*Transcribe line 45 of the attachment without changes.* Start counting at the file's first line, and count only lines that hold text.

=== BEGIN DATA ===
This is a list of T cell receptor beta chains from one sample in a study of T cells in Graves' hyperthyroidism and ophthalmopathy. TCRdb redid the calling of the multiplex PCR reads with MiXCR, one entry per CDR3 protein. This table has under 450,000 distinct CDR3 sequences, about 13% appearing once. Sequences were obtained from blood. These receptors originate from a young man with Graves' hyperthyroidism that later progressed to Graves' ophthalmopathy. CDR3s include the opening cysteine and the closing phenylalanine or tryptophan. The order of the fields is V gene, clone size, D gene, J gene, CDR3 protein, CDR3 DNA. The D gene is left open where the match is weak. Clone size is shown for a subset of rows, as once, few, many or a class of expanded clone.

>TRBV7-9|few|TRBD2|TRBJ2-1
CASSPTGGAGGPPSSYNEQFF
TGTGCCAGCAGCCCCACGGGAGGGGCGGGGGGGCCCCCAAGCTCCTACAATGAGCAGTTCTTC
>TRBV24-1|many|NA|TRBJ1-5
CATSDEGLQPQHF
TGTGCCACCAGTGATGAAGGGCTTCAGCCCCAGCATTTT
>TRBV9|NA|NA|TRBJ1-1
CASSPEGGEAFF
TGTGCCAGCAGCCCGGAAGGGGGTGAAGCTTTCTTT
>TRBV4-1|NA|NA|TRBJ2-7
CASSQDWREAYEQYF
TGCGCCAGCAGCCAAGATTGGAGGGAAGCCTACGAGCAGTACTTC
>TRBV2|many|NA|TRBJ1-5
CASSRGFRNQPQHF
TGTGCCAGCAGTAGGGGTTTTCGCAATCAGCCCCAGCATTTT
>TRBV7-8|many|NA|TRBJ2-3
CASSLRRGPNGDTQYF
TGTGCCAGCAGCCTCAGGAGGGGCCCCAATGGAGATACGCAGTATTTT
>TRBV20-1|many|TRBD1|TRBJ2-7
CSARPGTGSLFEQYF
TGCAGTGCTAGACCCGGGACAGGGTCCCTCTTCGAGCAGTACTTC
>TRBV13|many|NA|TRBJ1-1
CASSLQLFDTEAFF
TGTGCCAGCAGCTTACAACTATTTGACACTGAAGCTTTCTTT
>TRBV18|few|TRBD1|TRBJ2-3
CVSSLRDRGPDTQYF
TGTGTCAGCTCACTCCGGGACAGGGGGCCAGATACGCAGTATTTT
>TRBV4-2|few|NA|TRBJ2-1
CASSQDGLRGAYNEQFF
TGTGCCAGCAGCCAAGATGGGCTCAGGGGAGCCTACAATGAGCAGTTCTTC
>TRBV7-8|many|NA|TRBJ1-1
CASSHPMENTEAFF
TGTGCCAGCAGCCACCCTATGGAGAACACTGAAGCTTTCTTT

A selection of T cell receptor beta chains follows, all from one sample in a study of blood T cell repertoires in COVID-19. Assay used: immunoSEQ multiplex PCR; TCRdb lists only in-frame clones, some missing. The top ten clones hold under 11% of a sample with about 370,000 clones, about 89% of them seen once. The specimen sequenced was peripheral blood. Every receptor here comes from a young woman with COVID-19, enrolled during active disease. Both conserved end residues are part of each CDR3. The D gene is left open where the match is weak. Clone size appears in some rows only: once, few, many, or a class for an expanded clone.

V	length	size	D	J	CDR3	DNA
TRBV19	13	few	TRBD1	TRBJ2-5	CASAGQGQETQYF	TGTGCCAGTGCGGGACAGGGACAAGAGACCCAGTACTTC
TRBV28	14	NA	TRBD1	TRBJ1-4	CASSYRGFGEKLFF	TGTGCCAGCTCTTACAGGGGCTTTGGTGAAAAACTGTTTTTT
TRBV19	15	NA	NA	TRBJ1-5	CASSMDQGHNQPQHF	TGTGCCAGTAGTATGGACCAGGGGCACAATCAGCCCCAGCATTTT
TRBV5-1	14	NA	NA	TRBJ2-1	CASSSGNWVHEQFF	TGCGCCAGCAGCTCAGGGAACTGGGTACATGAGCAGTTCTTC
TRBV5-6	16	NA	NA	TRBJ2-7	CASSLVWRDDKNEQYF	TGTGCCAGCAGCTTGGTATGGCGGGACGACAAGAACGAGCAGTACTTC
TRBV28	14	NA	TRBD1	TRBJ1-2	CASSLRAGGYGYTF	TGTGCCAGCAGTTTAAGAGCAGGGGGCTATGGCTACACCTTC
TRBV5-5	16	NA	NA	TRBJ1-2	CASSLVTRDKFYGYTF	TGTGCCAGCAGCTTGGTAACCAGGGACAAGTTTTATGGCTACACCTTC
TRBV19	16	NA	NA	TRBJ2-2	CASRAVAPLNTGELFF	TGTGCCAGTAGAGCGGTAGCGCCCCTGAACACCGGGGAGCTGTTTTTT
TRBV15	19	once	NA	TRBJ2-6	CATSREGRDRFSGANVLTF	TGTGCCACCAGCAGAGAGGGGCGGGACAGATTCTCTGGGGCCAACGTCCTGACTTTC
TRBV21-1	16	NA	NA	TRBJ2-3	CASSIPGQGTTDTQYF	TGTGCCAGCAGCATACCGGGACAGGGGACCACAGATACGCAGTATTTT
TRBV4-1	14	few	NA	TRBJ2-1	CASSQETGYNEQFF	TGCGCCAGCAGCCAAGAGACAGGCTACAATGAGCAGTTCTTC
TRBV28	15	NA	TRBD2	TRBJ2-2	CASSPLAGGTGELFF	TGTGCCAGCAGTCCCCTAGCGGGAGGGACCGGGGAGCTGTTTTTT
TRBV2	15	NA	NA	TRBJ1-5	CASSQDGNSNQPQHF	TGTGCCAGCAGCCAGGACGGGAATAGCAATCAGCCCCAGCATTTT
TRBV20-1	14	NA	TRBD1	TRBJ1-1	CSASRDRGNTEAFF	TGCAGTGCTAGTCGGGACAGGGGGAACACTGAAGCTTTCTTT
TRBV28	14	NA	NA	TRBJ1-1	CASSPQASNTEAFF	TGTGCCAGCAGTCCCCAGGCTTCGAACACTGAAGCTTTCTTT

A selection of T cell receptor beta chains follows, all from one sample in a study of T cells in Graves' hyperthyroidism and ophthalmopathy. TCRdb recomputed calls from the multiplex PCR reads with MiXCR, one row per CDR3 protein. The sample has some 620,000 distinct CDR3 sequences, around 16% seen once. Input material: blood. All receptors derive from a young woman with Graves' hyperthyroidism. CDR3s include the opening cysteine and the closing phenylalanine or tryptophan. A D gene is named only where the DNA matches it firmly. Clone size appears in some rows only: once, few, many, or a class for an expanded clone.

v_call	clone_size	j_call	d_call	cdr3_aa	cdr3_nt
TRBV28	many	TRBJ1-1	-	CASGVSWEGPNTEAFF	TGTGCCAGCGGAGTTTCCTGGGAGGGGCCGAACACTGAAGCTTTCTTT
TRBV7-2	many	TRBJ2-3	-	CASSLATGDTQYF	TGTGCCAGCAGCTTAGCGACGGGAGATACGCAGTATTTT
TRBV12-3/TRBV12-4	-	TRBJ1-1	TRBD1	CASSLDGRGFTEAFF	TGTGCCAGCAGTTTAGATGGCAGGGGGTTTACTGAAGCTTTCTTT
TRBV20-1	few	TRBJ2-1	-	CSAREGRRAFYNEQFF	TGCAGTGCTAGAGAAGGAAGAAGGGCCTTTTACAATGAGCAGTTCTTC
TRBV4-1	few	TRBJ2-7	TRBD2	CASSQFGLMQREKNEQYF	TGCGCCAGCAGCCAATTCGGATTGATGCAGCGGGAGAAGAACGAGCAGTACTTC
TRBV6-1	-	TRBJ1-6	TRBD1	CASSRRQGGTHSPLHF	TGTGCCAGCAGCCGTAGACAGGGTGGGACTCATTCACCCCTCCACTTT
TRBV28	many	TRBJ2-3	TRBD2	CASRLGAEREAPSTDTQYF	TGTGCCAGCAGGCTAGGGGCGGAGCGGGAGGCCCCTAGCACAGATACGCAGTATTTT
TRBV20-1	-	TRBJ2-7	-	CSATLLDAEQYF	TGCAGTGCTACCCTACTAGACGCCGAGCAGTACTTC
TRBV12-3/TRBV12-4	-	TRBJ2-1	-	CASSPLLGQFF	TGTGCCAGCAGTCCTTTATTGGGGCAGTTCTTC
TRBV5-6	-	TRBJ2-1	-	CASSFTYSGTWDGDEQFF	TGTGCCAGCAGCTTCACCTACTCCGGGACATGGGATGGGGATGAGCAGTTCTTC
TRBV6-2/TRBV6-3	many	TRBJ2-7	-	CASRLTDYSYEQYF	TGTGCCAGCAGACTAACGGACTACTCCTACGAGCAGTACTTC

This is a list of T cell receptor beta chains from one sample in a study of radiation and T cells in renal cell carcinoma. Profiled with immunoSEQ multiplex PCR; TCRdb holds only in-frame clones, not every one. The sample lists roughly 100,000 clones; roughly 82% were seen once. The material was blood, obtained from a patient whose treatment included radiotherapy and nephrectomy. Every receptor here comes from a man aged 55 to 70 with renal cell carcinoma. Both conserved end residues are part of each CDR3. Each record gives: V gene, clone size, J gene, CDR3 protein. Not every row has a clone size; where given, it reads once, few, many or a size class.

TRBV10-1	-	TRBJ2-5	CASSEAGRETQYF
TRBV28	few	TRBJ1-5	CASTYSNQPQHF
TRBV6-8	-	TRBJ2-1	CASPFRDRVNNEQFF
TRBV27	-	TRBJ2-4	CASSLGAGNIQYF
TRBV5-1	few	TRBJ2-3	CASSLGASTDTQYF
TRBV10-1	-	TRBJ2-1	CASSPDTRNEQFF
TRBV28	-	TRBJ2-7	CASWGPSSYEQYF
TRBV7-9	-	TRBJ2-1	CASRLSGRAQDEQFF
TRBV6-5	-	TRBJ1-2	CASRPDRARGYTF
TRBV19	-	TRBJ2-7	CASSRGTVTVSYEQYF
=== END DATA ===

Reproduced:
TRBV15	19	once	NA	TRBJ2-6	CATSREGRDRFSGANVLTF	TGTGCCACCAGCAGAGAGGGGCGGGACAGATTCTCTGGGGCCAACGTCCTGACTTTC